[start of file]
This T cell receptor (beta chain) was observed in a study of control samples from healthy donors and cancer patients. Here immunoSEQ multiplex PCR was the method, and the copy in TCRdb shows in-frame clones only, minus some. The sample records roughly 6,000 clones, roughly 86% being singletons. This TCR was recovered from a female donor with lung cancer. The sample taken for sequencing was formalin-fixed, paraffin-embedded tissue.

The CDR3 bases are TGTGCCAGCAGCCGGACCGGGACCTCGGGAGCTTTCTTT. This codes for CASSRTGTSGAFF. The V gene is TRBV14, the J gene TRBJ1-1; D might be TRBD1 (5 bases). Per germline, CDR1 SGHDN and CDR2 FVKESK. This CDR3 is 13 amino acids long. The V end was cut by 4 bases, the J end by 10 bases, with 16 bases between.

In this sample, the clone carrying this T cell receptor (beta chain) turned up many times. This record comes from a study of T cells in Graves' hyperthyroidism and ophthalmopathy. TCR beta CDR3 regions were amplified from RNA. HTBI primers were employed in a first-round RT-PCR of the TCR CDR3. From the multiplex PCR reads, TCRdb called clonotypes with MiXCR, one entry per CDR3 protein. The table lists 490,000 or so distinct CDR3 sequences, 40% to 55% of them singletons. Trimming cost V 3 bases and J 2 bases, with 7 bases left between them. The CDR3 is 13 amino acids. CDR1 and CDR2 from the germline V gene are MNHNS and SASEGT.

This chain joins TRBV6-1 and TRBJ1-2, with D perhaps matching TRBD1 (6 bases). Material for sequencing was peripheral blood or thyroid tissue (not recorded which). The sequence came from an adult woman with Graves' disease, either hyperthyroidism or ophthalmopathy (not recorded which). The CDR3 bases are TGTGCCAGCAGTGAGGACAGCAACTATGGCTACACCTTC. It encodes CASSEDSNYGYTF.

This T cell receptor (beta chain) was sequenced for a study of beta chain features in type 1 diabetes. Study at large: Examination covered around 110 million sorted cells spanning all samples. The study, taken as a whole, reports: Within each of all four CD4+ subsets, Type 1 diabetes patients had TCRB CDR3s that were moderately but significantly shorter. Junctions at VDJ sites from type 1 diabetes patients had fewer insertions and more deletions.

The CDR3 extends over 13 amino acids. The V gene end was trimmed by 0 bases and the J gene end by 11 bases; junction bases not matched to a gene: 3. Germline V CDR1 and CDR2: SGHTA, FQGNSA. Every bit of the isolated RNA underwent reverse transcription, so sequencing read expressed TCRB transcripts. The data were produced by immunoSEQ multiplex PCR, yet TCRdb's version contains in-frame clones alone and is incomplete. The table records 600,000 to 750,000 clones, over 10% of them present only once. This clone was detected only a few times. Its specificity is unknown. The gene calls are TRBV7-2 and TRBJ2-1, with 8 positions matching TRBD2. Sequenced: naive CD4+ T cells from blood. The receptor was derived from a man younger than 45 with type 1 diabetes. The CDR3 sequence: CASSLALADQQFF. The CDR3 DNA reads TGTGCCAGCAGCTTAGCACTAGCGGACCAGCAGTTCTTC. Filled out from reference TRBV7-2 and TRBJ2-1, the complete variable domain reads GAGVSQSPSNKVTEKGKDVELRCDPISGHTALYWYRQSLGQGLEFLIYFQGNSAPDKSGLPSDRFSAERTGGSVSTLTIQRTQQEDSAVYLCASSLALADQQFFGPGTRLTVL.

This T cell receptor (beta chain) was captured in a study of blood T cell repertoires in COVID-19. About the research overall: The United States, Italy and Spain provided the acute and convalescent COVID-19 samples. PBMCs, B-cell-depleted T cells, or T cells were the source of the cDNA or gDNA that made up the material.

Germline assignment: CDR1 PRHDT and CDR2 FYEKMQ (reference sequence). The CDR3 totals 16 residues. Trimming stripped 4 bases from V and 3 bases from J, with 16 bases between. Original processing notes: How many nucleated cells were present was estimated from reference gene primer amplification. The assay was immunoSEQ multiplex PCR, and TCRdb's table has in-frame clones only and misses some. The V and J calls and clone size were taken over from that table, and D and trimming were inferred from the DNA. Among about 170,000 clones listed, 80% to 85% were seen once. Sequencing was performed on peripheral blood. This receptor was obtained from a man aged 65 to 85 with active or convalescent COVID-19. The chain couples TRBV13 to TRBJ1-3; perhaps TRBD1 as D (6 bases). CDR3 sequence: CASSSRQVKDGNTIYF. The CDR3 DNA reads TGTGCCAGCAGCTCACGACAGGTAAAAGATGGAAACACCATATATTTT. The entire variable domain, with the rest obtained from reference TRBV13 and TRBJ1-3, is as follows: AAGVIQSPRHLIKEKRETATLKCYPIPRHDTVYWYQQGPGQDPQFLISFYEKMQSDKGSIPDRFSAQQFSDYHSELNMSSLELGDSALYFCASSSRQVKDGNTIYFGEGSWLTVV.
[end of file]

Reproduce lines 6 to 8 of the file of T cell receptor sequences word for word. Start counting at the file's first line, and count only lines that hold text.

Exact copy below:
The CDR3 extends over 13 amino acids. The V gene end was trimmed by 0 bases and the J gene end by 11 bases; junction bases not matched to a gene: 3. Germline V CDR1 and CDR2: SGHTA, FQGNSA. Every bit of the isolated RNA underwent reverse transcription, so sequencing read expressed TCRB transcripts. The data were produced by immunoSEQ multiplex PCR, yet TCRdb's version contains in-frame clones alone and is incomplete. The table records 600,000 to 750,000 clones, over 10% of them present only once. This clone was detected only a few times. Its specificity is unknown. The gene calls are TRBV7-2 and TRBJ2-1, with 8 positions matching TRBD2. Sequenced: naive CD4+ T cells from blood. The receptor was derived from a man younger than 45 with type 1 diabetes. The CDR3 sequence: CASSLALADQQFF. The CDR3 DNA reads TGTGCCAGCAGCTTAGCACTAGCGGACCAGCAGTTCTTC. Filled out from reference TRBV7-2 and TRBJ2-1, the complete variable domain reads GAGVSQSPSNKVTEKGKDVELRCDPISGHTALYWYRQSLGQGLEFLIYFQGNSAPDKSGLPSDRFSAERTGGSVSTLTIQRTQQEDSAVYLCASSLALADQQFFGPGTRLTVL.

This T cell receptor (beta chain) was captured in a study of blood T cell repertoires in COVID-19. About the research overall: The United States, Italy and Spain provided the acute and convalescent COVID-19 samples. PBMCs, B-cell-depleted T cells, or T cells were the source of the cDNA or gDNA that made up the material.

Germline assignment: CDR1 PRHDT and CDR2 FYEKMQ (reference sequence). The CDR3 totals 16 residues. Trimming stripped 4 bases from V and 3 bases from J, with 16 bases between. Original processing notes: How many nucleated cells were present was estimated from reference gene primer amplification. The assay was immunoSEQ multiplex PCR, and TCRdb's table has in-frame clones only and misses some. The V and J calls and clone size were taken over from that table, and D and trimming were inferred from the DNA. Among about 170,000 clones listed, 80% to 85% were seen once. Sequencing was performed on peripheral blood. This receptor was obtained from a man aged 65 to 85 with active or convalescent COVID-19. The chain couples TRBV13 to TRBJ1-3; perhaps TRBD1 as D (6 bases). CDR3 sequence: CASSSRQVKDGNTIYF. The CDR3 DNA reads TGTGCCAGCAGCTCACGACAGGTAAAAGATGGAAACACCATATATTTT. The entire variable domain, with the rest obtained from reference TRBV13 and TRBJ1-3, is as follows: AAGVIQSPRHLIKEKRETATLKCYPIPRHDTVYWYQQGPGQDPQFLISFYEKMQSDKGSIPDRFSAQQFSDYHSELNMSSLELGDSALYFCASSSRQVKDGNTIYFGEGSWLTVV.